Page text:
Judging by recent pronouncements from Messrs Medvedev and Putin, there may be no vote and indeed no WTO membership any time soon. Putin recently told Chinese journalists that the issue “depends” on Russia’s partners in the EU and the United States. It is a clear signal to Washington and Brussels: “You have to lean on Tbilisi and make it agree to our membership. We shall not budge from our position.” And Medvedev said publicly in August that the Kremlin will not change its policy vis-à-vis Abkhazia and South Ossetia in order to achieve WTO membership.

But I think the Georgian intransigence, no matter real or imagined, plays very well into the prime minister’s hands. Instead of integrating with the WTO, nowadays the Russian leadership visibly favors its own megaproject - that of a Customs Union between Russia, Belarus and Kazakhstan. Kyrgyzstan has just announced its desire to join, too.

Vladimir Putin wrote a long piece in the Izvestia daily a couple of weeks ago, which in fact proclaimed the Customs Union a number one priority for Russia externally. It is to be followed by a Eurasian Union, modeled on the EU. And although the prime minister strenuously denies that the new union is a form of restoring the Soviet Union in a new form, there is an unmistakable ring of domestic politicking to Putin’s statements. With Soviet nostalgia still rife, especially among his supporters, Vladimir Putin feels confident that the Eurasian project would boost his prestige at home.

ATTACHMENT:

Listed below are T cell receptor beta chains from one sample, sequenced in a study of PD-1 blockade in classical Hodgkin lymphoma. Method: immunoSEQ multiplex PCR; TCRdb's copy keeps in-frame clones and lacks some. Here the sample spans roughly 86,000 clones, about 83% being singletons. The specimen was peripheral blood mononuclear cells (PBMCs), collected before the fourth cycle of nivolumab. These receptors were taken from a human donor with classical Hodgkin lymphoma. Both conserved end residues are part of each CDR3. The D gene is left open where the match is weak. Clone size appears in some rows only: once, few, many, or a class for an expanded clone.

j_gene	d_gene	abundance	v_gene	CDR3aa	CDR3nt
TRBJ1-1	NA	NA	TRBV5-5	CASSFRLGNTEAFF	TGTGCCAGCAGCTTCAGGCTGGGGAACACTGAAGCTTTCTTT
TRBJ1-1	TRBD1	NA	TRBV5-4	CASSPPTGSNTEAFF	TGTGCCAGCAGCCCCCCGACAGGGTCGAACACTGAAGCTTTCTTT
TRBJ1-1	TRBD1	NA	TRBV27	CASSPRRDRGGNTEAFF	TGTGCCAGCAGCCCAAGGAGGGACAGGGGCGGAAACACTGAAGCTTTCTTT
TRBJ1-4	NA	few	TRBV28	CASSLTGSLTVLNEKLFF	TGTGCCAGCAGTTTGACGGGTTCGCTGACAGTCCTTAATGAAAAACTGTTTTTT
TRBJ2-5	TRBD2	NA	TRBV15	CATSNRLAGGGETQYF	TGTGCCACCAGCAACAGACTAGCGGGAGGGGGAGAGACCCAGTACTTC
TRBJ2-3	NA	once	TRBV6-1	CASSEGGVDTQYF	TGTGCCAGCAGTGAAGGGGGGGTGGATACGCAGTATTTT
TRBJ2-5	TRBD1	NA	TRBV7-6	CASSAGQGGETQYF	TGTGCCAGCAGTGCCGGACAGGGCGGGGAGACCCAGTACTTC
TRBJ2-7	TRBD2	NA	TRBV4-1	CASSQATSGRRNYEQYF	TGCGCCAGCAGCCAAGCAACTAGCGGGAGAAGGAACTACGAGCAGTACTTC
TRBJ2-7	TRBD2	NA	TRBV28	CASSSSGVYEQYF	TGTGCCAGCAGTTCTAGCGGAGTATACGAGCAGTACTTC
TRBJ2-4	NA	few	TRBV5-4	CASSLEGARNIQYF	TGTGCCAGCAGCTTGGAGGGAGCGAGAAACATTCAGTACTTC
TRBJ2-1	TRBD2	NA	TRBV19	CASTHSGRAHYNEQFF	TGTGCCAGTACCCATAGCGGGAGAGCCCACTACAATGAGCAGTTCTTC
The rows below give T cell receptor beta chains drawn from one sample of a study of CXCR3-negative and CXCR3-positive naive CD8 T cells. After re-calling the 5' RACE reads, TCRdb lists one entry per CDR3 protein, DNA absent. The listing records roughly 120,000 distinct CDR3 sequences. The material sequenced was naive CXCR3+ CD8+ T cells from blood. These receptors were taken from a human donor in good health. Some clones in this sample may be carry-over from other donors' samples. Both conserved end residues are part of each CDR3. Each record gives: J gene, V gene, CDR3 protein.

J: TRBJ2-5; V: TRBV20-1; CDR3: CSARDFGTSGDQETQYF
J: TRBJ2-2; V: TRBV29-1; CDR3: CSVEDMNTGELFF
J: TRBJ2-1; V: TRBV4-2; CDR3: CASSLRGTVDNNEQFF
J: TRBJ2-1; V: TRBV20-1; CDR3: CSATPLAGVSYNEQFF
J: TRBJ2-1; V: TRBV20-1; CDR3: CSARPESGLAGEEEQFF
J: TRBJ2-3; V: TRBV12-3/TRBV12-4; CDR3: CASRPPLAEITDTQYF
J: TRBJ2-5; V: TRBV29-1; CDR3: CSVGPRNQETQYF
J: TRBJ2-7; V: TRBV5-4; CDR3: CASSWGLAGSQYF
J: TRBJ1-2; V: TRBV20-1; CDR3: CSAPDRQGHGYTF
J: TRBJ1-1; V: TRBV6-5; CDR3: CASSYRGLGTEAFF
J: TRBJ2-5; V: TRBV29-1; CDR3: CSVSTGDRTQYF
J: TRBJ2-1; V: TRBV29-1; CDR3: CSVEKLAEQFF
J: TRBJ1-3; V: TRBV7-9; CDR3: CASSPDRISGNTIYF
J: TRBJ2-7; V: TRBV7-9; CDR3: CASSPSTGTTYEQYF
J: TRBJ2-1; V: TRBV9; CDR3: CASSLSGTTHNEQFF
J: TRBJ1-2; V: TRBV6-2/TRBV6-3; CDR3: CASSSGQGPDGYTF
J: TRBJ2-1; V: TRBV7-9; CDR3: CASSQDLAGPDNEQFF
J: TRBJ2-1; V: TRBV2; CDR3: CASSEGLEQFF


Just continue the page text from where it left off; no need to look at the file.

Also, Putin never liked the WTO. To him it is a brake on the Kremlin’s total control over the Russian economy, writing its own rules for foreign investors and rewriting them when needed. The accession would have introduced an external framework of rules, regulations and dispute resolution schemes, which are difficult if not outright impossible to change or bypass. This would weaken the government’s so far firm hold on the economy. I do think that Putin is in no rush to see it happen as he prepares to assume presidency once again. This may disappoint many potential investors but the conviction in Moscow is that their number would always be enough to keep going.

If the Georgians relent at the last moment, or Washington makes it do so (the latter being an unlikely scenario for now), Russia will probably become a WTO member. But if there is no compromise reached with Tbilisi, not many tears will be shed in Moscow for Russia’s eighteen-year-old dream of joining.

The views expressed in this article are the author’s and may not necessarily represent those of RIA Novosti.

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What is Russia's place in this world? Unashamed and unreconstructed Atlanticist, Konstantin von Eggert believes his country to be part and parcel of the "global West." And while this is a minority view in Russia, the author is prepared to fight from his corner.

Konstantin Eggert is a commentator and host for radio Kommersant FM, Russia's first 24-hour news station. In the 1990s he was Diplomatic Correspondent for “Izvestia” and later the BBC Russian Service Moscow Bureau Editor. Konstantin has also spent some time working as ExxonMobil Vice-President in Russia. He was made Honorary Member of the Order of the British Empire by Queen Elizabeth II.